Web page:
Builder confidence in the single-family 55+ housing market continued to be in positive territory in the second quarter of 2018, according to the National Association of Home Builders (NAHB) 55+ Housing Market Index (HMI). The index increased one point to 67.
The 55+ HMI is broken down to measure two segments of the 55+ housing market: single-family homes and multifamily condominiums. Each segment of the 55+ HMI measures builder sentiment based on a survey that asks if current sales, prospective buyer traffic and anticipated six-month sales for that market are good, fair or poor (high, average or low for traffic).
“Builders and developers continue to see demand from consumers for homes in the 55+ housing sector,” said Chuck Ellison, chairman of NAHB’s 55+ Housing Industry Council and Vice President-Land of Miller & Smith in McLean, Va. “However, increases in building material costs have made it challenging to meet this demand.”
When compared to the previous quarter, among the three single-family components of the 55+ HMI, present sales increased three points to 73, sales expected in the next six months dropped three points to 77 and traffic of prospective buyers fell four points to 47.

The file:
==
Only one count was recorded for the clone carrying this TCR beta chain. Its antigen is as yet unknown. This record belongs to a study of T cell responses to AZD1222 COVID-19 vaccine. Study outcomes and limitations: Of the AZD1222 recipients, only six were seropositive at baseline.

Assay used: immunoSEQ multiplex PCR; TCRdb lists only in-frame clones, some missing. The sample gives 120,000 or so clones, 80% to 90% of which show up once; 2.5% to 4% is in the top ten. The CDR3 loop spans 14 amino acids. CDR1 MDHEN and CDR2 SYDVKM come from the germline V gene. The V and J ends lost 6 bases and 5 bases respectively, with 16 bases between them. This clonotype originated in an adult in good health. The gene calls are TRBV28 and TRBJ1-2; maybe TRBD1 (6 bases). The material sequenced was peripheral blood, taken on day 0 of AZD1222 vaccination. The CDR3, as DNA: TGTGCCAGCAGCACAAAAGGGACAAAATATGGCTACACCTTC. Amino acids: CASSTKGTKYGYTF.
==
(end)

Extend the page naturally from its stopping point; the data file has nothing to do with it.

The 55+ multifamily condo HMI dropped seven points to 57, however, it is still the second-highest reading since the inception of the index in 2008. All three 55+ condo HMI components decreased in the second quarter: Present sales fell six points to 61, sales expected in the next six months dropped seven points to 63 and traffic of perspective buyers declined 11 points to 44.
Conversely, all four components of the 55+ multifamily rental market went up in the second quarter: Present production rose six points to 65, production expected in the next six months jumped 11 points to 68, present demand for existing units increased four points to 72 and demand expected in the next six months rose seven points to 75.
“Strong economic growth and rising home owner wealth are allowing consumers to sell their current homes and buy or rent homes in 55+ communities,” said NAHB Chief Economist Robert Dietz. “However, builders need to manage rising building material costs, especially for lumber, in order to continue providing housing at competitive prices.”